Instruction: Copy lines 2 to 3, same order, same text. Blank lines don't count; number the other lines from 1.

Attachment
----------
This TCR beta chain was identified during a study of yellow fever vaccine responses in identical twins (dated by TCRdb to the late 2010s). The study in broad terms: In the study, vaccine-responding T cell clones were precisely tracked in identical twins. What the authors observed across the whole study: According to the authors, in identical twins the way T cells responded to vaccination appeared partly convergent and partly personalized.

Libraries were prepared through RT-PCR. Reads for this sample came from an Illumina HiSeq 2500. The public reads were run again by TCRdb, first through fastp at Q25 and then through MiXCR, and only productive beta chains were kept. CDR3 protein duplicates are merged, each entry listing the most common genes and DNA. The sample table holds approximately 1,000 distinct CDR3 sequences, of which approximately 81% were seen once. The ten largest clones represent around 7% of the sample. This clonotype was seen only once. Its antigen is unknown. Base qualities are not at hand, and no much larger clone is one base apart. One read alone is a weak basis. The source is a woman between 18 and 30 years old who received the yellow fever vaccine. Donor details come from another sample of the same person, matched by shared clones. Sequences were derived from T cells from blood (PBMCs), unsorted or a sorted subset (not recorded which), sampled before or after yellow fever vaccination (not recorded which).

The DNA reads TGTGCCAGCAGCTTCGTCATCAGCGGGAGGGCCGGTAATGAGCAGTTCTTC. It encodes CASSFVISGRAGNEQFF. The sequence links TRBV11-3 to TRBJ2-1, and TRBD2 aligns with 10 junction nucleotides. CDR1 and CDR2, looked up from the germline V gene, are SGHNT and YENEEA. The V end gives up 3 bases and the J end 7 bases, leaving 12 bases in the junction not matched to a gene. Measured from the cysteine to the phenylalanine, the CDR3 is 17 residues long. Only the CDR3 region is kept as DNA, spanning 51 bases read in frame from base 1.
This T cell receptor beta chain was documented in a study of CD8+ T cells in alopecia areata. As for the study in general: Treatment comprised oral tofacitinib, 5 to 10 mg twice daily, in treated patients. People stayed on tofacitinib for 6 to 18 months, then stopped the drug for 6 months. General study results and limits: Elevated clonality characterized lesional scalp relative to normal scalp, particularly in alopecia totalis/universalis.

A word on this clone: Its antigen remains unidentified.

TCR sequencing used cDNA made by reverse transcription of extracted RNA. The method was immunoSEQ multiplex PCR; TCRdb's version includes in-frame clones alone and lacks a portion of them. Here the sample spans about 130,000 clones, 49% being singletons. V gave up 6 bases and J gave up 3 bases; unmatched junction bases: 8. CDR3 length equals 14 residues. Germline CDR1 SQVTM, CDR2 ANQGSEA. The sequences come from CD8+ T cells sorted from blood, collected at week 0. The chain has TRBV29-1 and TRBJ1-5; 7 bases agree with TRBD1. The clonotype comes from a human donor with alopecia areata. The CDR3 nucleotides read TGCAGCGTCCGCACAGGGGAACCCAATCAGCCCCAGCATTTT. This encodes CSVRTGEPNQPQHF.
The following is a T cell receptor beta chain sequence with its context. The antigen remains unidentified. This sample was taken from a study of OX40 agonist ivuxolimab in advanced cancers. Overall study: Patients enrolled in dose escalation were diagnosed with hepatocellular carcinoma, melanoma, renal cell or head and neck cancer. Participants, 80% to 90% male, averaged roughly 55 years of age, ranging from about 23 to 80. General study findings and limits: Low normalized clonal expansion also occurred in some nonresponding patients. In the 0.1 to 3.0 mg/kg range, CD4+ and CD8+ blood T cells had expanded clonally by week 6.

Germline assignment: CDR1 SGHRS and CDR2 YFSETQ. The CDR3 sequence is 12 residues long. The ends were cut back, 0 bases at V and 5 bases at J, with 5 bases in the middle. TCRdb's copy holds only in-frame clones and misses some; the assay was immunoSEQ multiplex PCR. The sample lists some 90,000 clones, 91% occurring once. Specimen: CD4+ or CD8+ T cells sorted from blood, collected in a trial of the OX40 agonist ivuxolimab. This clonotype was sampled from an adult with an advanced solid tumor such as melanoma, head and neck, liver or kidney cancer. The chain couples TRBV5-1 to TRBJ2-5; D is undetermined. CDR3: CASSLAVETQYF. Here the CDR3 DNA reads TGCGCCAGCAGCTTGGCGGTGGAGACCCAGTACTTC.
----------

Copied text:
Libraries were prepared through RT-PCR. Reads for this sample came from an Illumina HiSeq 2500. The public reads were run again by TCRdb, first through fastp at Q25 and then through MiXCR, and only productive beta chains were kept. CDR3 protein duplicates are merged, each entry listing the most common genes and DNA. The sample table holds approximately 1,000 distinct CDR3 sequences, of which approximately 81% were seen once. The ten largest clones represent around 7% of the sample. This clonotype was seen only once. Its antigen is unknown. Base qualities are not at hand, and no much larger clone is one base apart. One read alone is a weak basis. The source is a woman between 18 and 30 years old who received the yellow fever vaccine. Donor details come from another sample of the same person, matched by shared clones. Sequences were derived from T cells from blood (PBMCs), unsorted or a sorted subset (not recorded which), sampled before or after yellow fever vaccination (not recorded which).

The DNA reads TGTGCCAGCAGCTTCGTCATCAGCGGGAGGGCCGGTAATGAGCAGTTCTTC. It encodes CASSFVISGRAGNEQFF. The sequence links TRBV11-3 to TRBJ2-1, and TRBD2 aligns with 10 junction nucleotides. CDR1 and CDR2, looked up from the germline V gene, are SGHNT and YENEEA. The V end gives up 3 bases and the J end 7 bases, leaving 12 bases in the junction not matched to a gene. Measured from the cysteine to the phenylalanine, the CDR3 is 17 residues long. Only the CDR3 region is kept as DNA, spanning 51 bases read in frame from base 1.